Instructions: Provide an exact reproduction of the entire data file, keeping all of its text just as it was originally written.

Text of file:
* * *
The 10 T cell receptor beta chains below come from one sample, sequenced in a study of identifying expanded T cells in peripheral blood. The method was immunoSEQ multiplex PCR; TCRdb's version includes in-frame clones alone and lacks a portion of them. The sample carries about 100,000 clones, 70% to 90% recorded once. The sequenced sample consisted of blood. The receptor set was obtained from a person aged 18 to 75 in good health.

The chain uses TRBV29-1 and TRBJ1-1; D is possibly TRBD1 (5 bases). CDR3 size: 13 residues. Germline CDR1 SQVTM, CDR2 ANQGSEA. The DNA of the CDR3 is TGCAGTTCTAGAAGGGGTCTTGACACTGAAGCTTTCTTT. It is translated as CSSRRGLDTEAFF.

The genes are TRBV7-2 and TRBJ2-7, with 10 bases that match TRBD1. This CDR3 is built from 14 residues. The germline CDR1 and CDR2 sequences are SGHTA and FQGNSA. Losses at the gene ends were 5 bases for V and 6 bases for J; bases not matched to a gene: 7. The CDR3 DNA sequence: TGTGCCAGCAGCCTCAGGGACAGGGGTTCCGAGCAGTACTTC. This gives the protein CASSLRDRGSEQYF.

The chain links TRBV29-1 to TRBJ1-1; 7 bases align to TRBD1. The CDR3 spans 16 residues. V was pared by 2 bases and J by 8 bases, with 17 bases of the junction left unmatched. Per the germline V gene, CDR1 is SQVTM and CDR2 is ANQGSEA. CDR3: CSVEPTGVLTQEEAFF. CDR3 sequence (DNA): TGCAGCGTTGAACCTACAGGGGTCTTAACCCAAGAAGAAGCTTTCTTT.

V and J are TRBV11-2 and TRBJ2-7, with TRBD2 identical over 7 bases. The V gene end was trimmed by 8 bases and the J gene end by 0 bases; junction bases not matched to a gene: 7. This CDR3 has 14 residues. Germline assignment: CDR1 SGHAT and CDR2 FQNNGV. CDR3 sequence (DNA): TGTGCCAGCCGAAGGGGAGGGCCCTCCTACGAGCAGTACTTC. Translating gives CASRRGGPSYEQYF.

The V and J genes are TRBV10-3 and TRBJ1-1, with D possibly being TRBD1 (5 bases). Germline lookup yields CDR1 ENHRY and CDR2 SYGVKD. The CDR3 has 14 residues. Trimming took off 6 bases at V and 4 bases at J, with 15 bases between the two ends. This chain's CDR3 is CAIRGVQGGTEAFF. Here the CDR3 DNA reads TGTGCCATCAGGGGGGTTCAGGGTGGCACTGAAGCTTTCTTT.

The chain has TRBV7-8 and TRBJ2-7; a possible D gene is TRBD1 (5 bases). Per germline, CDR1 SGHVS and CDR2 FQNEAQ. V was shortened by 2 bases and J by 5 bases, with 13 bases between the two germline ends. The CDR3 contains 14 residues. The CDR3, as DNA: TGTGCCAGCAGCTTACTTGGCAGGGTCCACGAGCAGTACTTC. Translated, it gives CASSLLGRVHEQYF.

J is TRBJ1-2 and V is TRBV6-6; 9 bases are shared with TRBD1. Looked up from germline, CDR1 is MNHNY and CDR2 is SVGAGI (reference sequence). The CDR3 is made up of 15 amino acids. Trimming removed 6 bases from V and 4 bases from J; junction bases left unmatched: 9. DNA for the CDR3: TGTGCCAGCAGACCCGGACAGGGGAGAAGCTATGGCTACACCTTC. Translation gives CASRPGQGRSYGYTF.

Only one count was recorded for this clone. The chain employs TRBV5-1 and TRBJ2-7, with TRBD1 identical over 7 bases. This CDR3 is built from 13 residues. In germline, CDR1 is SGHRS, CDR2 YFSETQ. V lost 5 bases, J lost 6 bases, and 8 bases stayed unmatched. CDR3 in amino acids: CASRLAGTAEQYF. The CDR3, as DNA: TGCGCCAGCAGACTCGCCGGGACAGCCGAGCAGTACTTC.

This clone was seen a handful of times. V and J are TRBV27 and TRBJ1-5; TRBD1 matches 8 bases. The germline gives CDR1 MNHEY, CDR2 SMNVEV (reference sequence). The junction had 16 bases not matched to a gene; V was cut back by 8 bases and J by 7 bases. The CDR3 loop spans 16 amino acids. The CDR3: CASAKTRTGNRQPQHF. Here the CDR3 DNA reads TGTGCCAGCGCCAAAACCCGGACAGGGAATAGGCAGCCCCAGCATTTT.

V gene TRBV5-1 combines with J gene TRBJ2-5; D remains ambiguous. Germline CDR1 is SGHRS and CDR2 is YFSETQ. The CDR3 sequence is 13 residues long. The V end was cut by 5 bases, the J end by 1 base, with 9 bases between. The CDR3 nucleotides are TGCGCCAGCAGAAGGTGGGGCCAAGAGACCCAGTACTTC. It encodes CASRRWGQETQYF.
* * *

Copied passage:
The 10 T cell receptor beta chains below come from one sample, sequenced in a study of identifying expanded T cells in peripheral blood. The method was immunoSEQ multiplex PCR; TCRdb's version includes in-frame clones alone and lacks a portion of them. The sample carries about 100,000 clones, 70% to 90% recorded once. The sequenced sample consisted of blood. The receptor set was obtained from a person aged 18 to 75 in good health.

The chain uses TRBV29-1 and TRBJ1-1; D is possibly TRBD1 (5 bases). CDR3 size: 13 residues. Germline CDR1 SQVTM, CDR2 ANQGSEA. The DNA of the CDR3 is TGCAGTTCTAGAAGGGGTCTTGACACTGAAGCTTTCTTT. It is translated as CSSRRGLDTEAFF.

The genes are TRBV7-2 and TRBJ2-7, with 10 bases that match TRBD1. This CDR3 is built from 14 residues. The germline CDR1 and CDR2 sequences are SGHTA and FQGNSA. Losses at the gene ends were 5 bases for V and 6 bases for J; bases not matched to a gene: 7. The CDR3 DNA sequence: TGTGCCAGCAGCCTCAGGGACAGGGGTTCCGAGCAGTACTTC. This gives the protein CASSLRDRGSEQYF.

The chain links TRBV29-1 to TRBJ1-1; 7 bases align to TRBD1. The CDR3 spans 16 residues. V was pared by 2 bases and J by 8 bases, with 17 bases of the junction left unmatched. Per the germline V gene, CDR1 is SQVTM and CDR2 is ANQGSEA. CDR3: CSVEPTGVLTQEEAFF. CDR3 sequence (DNA): TGCAGCGTTGAACCTACAGGGGTCTTAACCCAAGAAGAAGCTTTCTTT.

V and J are TRBV11-2 and TRBJ2-7, with TRBD2 identical over 7 bases. The V gene end was trimmed by 8 bases and the J gene end by 0 bases; junction bases not matched to a gene: 7. This CDR3 has 14 residues. Germline assignment: CDR1 SGHAT and CDR2 FQNNGV. CDR3 sequence (DNA): TGTGCCAGCCGAAGGGGAGGGCCCTCCTACGAGCAGTACTTC. Translating gives CASRRGGPSYEQYF.

The V and J genes are TRBV10-3 and TRBJ1-1, with D possibly being TRBD1 (5 bases). Germline lookup yields CDR1 ENHRY and CDR2 SYGVKD. The CDR3 has 14 residues. Trimming took off 6 bases at V and 4 bases at J, with 15 bases between the two ends. This chain's CDR3 is CAIRGVQGGTEAFF. Here the CDR3 DNA reads TGTGCCATCAGGGGGGTTCAGGGTGGCACTGAAGCTTTCTTT.

The chain has TRBV7-8 and TRBJ2-7; a possible D gene is TRBD1 (5 bases). Per germline, CDR1 SGHVS and CDR2 FQNEAQ. V was shortened by 2 bases and J by 5 bases, with 13 bases between the two germline ends. The CDR3 contains 14 residues. The CDR3, as DNA: TGTGCCAGCAGCTTACTTGGCAGGGTCCACGAGCAGTACTTC. Translated, it gives CASSLLGRVHEQYF.

J is TRBJ1-2 and V is TRBV6-6; 9 bases are shared with TRBD1. Looked up from germline, CDR1 is MNHNY and CDR2 is SVGAGI (reference sequence). The CDR3 is made up of 15 amino acids. Trimming removed 6 bases from V and 4 bases from J; junction bases left unmatched: 9. DNA for the CDR3: TGTGCCAGCAGACCCGGACAGGGGAGAAGCTATGGCTACACCTTC. Translation gives CASRPGQGRSYGYTF.

Only one count was recorded for this clone. The chain employs TRBV5-1 and TRBJ2-7, with TRBD1 identical over 7 bases. This CDR3 is built from 13 residues. In germline, CDR1 is SGHRS, CDR2 YFSETQ. V lost 5 bases, J lost 6 bases, and 8 bases stayed unmatched. CDR3 in amino acids: CASRLAGTAEQYF. The CDR3, as DNA: TGCGCCAGCAGACTCGCCGGGACAGCCGAGCAGTACTTC.

This clone was seen a handful of times. V and J are TRBV27 and TRBJ1-5; TRBD1 matches 8 bases. The germline gives CDR1 MNHEY, CDR2 SMNVEV (reference sequence). The junction had 16 bases not matched to a gene; V was cut back by 8 bases and J by 7 bases. The CDR3 loop spans 16 amino acids. The CDR3: CASAKTRTGNRQPQHF. Here the CDR3 DNA reads TGTGCCAGCGCCAAAACCCGGACAGGGAATAGGCAGCCCCAGCATTTT.

V gene TRBV5-1 combines with J gene TRBJ2-5; D remains ambiguous. Germline CDR1 is SGHRS and CDR2 is YFSETQ. The CDR3 sequence is 13 residues long. The V end was cut by 5 bases, the J end by 1 base, with 9 bases between. The CDR3 nucleotides are TGCGCCAGCAGAAGGTGGGGCCAAGAGACCCAGTACTTC. It encodes CASRRWGQETQYF.